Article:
Posts Tagged ‘Fitness’


Posted: August 10, 2016 in Creative Writing, Fitness
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I’ve had my FitBit for most of the year now, but only just recently started wearing it all day.  I’m not much of a watch person, so I would wear it to run and track my time/distance, but that was the extent of it.  When I started this new job however I saw that it requires a lot of walking, so I put the watch on and was amazed.

Let’s take yesterday as an example.  My shift starts at 0500 and by 0700 I was at 6,000 steps.  Now thats good, but we do work hardest at the beginning of our shift, so I looked after work, and I was at around 13,000 steps which for me equals a little over 5 miles!  

I’m not naive enough to think that walking alone will keep me in great shape, but it is a step in the right direction.

Tell me your daily routine to stay in shape in the comments below.  Do you use any special equipment regularly to keep you in shape?  Thanks for reading, time to head to work, so until next time…


So the first thing that I did once I got to Tennessee, was go hiking with my grandmother.  She has been telling me about this trail that loves, and went on 43 years ago with my dad and uncles.  She has wanted me to go hiking with her for awhile, so this trip was a great opportunity for us to do that together.


The name of the trail is Rainbow Falls.  It’s a somewhat difficult trail, that is 2.6 miles up.  While not straight up, you are always on incline, steadily making your way to the falls.  My grandmother is in great shape, so we were able to make really good time, and passed many groups of people on our way up.


Along the way there are many great places to stop and take pictures, and we took full advantage of those opportunities.  There are bridges made from logs, many smaller falls, and just great views of the surrounding areas.



It’s definitely a trail that I would recommend anyone to walk.  So if you ever head to Gatlinburg, TN, be sure to look it up.  Thanks for reading.

In regards to my fitness and overall health, the last year and a half, was a HUGE mistake on my part.  My last four months in the Army was a huge waste of time on my part.  I only had to go into work, pretty much once a week.  Besides that I was getting paid to sit at home and stay out of sight.  Instead of using that time to stay in shape I pretty much just vegged out and did everything but that.  Then I went into security work right after leaving the Army, and my fitness level took a complete dive.

Sitting in a car for 8-12 hours a day, is by itself a terrible thing, as you’re cramped up in said tiny car.  You could get out and walk a round a bit, but that only went so far.  On top of all that, my nutrition was anything but that.  I would shove food down my throat, and follow it up with an energy drink or two, to help me stay awake for my whole shift, and it definitely started to take a tole on my body.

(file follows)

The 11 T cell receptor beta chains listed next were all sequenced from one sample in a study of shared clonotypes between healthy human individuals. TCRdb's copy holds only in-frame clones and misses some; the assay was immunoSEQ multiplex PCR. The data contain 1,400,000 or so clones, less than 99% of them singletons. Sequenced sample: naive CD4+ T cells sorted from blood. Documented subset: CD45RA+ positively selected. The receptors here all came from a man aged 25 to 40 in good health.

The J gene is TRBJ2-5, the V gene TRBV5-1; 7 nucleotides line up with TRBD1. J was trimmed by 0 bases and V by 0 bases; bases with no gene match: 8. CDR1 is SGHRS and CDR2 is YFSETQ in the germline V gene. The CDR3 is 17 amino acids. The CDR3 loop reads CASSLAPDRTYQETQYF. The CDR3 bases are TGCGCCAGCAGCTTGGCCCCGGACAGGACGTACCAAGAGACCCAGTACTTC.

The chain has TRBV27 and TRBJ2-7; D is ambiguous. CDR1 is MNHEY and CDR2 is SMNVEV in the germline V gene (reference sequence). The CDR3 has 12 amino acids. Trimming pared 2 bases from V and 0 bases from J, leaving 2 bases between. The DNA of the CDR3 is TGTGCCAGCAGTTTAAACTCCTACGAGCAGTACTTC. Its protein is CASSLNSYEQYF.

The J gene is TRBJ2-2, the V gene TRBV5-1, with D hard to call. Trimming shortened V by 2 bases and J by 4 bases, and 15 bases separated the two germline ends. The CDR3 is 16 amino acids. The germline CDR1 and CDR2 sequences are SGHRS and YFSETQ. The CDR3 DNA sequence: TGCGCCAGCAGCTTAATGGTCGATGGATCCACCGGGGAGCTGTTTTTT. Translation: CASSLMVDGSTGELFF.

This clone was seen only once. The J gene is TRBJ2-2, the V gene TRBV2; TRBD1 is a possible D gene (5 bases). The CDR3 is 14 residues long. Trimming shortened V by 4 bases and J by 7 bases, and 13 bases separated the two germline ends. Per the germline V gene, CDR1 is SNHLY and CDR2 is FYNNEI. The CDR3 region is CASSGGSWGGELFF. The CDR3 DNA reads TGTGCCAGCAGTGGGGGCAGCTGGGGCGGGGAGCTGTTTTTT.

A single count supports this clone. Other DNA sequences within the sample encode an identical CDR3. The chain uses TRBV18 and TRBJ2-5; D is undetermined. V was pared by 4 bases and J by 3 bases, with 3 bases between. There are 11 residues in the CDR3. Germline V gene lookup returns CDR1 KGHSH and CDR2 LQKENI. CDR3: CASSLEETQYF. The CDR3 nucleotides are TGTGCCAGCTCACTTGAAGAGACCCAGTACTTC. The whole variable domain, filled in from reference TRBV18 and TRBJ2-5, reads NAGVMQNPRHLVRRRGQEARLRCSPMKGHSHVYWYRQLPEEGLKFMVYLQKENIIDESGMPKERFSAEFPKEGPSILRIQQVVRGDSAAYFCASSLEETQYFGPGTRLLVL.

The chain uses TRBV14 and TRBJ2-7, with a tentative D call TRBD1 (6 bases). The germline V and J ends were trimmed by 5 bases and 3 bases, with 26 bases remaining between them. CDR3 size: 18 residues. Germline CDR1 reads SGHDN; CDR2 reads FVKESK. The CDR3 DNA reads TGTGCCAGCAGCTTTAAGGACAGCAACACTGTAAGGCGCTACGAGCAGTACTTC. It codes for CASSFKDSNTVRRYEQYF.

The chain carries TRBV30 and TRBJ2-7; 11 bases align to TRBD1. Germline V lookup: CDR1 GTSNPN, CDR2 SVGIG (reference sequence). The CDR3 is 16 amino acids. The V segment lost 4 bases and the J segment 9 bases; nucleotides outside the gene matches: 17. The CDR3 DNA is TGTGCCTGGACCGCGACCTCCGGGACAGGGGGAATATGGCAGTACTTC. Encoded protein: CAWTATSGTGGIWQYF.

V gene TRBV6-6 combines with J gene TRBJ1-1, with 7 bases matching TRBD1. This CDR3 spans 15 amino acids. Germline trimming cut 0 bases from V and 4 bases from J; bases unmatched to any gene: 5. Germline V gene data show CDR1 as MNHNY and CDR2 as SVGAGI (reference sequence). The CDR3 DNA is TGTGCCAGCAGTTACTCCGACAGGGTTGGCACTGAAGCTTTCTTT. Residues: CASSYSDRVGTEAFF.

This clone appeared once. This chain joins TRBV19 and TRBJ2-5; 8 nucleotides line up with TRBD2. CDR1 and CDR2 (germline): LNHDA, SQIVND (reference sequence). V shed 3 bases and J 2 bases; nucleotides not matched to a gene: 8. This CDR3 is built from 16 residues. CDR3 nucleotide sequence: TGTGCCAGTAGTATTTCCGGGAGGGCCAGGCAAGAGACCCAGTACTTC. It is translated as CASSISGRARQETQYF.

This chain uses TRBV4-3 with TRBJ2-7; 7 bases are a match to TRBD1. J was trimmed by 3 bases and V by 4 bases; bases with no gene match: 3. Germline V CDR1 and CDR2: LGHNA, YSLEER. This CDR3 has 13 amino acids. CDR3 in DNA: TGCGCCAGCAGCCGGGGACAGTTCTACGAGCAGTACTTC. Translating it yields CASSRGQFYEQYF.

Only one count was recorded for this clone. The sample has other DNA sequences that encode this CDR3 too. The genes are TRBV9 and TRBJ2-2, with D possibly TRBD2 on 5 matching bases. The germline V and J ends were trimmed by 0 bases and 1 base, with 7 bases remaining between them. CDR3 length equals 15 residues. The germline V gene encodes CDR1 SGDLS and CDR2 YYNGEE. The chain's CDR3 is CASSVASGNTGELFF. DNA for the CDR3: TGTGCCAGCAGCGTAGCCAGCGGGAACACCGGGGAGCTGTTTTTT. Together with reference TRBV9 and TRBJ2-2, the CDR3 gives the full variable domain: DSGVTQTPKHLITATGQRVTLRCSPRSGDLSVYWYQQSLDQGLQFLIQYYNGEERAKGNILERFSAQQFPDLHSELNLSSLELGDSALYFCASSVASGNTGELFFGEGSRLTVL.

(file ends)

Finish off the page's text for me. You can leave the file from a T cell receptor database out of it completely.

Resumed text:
Now I wouldn’t say that I got fat.  Yes I got a little belly on me, but I wasn’t super obese, I was more skinny fat.  What really opened my eyes to what I was doing to myself, was constantly having to get taped after weighing in for the Army.  My entire 10 years on active duty, and I never had to get taped, but as soon as I leave the Army I have to start getting taped.  Not a great feeling.

So there is the full story on why I am so actively working to get back into shape, and change my life again.  What’s your fitness story?  If you have one share it in the comments below.  Thank you for reading.

When talking about parasitic thoughts, i’m talking about any thought that can detract from your day, or your goals.  So these thoughts can come from work, driving, people in public, or my reason for this post, just plain old laziness.  To start i’ll talk about the parasitic thought that I had to quash right away today.

I’d been cleaning and running errands throughout the day, and it was getting about time to go for my daily run, but a little voice in my head started whispering.  What was it saying?  That I was too tired from the day, and from running the previous couple of days, and that I should just make my mileage up on Saturday.  The sad thing is that I almost caved into these thoughts.

As I was driving back to my house though, I thought hard about it, and decided that not only would I not skip today, but if I was going to do a makeup run on Saturday, then I might as well just do another run.  Now the point of this whole thing is just to get it out there, that you shouldn’t let lazy thoughts get the best of you.

If you have goals, then you probably also have a plan to reach those goals.  Skipping one workout may seem innocent enough, especially if you have a makeup plan, but it plants that seed of laziness.  You skip that first day, and you’re that much more likely to skip even more days, which in the end ruins your plan for your goals.

Let me know of any instances where you had to shove those parasitic thoughts out of your head.  Thanks for reading, and until next time.